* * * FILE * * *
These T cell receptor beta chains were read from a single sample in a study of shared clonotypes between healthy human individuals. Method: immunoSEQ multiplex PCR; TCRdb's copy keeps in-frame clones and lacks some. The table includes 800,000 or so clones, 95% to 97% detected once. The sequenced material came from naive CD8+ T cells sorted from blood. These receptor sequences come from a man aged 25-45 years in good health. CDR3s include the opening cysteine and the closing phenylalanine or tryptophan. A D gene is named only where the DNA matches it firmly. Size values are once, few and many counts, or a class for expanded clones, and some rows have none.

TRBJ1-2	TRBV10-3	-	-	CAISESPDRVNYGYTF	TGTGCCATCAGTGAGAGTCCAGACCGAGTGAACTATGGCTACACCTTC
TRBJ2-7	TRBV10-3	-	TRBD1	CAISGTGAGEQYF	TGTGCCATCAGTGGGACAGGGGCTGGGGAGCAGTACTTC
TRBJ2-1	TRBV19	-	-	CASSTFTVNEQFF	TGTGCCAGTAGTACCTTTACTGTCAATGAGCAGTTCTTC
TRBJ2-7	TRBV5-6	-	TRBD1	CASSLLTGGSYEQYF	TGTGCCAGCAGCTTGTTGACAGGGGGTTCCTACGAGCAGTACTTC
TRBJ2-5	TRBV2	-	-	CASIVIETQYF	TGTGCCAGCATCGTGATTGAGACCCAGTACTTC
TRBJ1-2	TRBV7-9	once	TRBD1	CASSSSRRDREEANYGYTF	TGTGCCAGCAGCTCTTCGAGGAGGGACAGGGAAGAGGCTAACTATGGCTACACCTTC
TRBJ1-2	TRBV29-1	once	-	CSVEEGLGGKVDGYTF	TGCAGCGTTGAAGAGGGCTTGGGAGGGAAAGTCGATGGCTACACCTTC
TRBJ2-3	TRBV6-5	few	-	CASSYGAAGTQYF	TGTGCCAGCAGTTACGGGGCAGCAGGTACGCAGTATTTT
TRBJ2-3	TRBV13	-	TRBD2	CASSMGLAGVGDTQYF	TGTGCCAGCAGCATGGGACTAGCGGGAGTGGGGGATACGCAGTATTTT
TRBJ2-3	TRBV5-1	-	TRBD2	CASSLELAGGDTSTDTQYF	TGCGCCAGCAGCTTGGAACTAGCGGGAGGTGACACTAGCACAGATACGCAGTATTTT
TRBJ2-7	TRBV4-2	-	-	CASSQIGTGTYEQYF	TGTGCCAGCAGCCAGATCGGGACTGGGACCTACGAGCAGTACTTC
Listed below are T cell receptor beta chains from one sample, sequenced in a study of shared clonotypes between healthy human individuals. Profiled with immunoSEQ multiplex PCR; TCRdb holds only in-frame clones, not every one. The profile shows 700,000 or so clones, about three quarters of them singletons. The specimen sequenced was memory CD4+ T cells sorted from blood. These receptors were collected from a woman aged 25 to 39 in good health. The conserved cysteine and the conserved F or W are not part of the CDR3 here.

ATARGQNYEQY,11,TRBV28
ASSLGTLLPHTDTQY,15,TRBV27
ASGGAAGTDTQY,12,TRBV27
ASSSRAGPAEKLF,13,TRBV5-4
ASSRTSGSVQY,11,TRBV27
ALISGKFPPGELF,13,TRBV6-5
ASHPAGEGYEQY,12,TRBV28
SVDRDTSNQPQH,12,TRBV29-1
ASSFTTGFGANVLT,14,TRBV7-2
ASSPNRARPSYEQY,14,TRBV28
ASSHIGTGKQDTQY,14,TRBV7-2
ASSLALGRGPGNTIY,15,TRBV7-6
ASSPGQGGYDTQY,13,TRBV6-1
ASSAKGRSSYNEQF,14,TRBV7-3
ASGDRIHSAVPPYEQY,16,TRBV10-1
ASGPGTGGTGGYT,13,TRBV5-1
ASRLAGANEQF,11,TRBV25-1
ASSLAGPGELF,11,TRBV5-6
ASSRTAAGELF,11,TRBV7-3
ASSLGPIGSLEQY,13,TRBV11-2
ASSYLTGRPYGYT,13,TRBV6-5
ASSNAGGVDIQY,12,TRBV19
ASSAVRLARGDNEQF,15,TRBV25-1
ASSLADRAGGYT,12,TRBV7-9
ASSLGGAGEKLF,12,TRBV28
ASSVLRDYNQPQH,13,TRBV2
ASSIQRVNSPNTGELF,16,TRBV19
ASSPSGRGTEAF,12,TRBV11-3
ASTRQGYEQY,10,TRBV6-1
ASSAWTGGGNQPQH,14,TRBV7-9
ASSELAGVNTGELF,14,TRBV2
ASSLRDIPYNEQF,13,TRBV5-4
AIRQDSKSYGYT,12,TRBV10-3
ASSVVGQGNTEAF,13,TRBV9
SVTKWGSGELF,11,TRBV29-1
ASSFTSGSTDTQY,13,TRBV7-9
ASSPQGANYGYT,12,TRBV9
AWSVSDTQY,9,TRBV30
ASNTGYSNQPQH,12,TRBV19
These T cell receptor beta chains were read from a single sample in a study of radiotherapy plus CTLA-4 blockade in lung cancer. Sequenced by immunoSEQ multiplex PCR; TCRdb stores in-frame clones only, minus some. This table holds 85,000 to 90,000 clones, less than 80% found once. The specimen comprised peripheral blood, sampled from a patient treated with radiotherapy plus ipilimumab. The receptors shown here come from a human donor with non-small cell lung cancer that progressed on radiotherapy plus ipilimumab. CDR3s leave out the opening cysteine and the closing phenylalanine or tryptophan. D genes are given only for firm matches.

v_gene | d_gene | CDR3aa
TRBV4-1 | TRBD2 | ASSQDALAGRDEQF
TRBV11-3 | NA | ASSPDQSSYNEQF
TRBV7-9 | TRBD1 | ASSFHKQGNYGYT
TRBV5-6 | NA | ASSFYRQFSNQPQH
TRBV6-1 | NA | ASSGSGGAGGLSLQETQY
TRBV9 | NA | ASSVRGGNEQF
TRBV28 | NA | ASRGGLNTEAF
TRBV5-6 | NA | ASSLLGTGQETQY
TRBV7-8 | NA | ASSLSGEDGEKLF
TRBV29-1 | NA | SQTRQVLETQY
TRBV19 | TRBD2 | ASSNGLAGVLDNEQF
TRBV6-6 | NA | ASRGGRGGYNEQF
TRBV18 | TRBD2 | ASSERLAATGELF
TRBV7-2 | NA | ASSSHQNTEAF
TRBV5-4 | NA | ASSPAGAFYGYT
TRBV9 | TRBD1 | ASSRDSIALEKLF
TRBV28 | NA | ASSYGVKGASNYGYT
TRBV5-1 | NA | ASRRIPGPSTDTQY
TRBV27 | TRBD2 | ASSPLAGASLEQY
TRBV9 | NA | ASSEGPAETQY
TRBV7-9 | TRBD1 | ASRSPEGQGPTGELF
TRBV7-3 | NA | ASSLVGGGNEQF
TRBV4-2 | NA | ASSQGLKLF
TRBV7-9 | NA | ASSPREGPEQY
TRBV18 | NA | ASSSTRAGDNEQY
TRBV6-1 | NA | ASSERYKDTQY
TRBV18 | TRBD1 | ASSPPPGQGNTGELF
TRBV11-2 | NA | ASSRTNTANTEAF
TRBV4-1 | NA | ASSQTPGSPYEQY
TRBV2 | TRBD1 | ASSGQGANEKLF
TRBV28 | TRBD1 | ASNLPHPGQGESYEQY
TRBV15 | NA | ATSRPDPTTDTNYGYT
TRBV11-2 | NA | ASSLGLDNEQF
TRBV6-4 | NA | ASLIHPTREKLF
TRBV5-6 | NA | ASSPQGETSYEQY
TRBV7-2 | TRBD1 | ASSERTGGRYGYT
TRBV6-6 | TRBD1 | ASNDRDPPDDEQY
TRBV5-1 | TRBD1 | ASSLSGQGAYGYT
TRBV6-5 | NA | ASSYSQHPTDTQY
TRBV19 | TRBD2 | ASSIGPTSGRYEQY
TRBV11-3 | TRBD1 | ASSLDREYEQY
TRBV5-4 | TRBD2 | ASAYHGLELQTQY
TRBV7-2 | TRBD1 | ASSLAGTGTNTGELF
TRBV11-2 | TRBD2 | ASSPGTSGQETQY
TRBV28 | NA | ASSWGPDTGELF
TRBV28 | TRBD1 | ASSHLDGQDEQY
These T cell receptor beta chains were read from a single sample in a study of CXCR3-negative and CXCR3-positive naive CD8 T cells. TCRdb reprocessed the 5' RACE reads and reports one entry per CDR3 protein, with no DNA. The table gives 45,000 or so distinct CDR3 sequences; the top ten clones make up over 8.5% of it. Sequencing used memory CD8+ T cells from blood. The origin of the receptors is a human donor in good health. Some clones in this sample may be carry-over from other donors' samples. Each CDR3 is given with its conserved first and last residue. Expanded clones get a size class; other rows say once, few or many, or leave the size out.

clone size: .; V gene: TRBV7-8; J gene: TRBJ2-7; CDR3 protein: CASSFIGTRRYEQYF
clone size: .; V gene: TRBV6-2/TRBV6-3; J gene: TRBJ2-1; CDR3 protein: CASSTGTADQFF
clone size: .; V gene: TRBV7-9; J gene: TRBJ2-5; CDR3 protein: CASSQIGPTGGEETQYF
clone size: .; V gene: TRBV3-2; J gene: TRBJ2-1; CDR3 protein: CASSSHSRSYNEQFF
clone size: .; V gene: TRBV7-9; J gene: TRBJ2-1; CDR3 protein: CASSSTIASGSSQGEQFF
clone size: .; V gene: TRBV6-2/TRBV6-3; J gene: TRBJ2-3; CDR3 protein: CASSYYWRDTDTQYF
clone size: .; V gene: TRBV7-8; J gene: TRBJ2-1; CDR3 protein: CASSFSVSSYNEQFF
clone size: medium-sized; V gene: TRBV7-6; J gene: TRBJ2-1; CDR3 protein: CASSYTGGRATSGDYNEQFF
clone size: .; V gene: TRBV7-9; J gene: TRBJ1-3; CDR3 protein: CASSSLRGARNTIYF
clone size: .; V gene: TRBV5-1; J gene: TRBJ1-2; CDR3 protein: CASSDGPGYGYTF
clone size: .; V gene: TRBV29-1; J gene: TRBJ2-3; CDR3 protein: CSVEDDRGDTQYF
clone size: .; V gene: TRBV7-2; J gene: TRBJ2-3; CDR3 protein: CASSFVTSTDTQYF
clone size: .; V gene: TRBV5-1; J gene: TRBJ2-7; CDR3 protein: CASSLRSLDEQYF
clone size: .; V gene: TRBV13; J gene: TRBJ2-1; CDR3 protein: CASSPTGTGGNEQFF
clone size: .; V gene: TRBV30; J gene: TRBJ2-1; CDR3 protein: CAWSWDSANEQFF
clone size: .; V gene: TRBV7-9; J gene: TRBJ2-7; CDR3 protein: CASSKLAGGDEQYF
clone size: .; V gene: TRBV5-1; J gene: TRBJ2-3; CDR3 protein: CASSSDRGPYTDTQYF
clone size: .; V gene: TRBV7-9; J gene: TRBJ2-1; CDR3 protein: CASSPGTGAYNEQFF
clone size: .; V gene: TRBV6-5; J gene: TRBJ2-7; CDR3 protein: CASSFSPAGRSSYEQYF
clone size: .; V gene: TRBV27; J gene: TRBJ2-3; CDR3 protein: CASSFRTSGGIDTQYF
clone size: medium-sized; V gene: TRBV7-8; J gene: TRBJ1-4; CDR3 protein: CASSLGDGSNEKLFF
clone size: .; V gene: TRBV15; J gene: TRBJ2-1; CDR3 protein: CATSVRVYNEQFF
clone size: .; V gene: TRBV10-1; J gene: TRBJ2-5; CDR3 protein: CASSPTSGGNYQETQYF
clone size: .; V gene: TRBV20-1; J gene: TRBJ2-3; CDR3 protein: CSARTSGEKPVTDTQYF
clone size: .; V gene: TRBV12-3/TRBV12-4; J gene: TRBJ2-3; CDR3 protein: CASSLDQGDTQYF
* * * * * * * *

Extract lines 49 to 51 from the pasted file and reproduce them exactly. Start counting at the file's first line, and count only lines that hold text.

ASSFTSGSTDTQY,13,TRBV7-9
ASSPQGANYGYT,12,TRBV9
AWSVSDTQY,9,TRBV30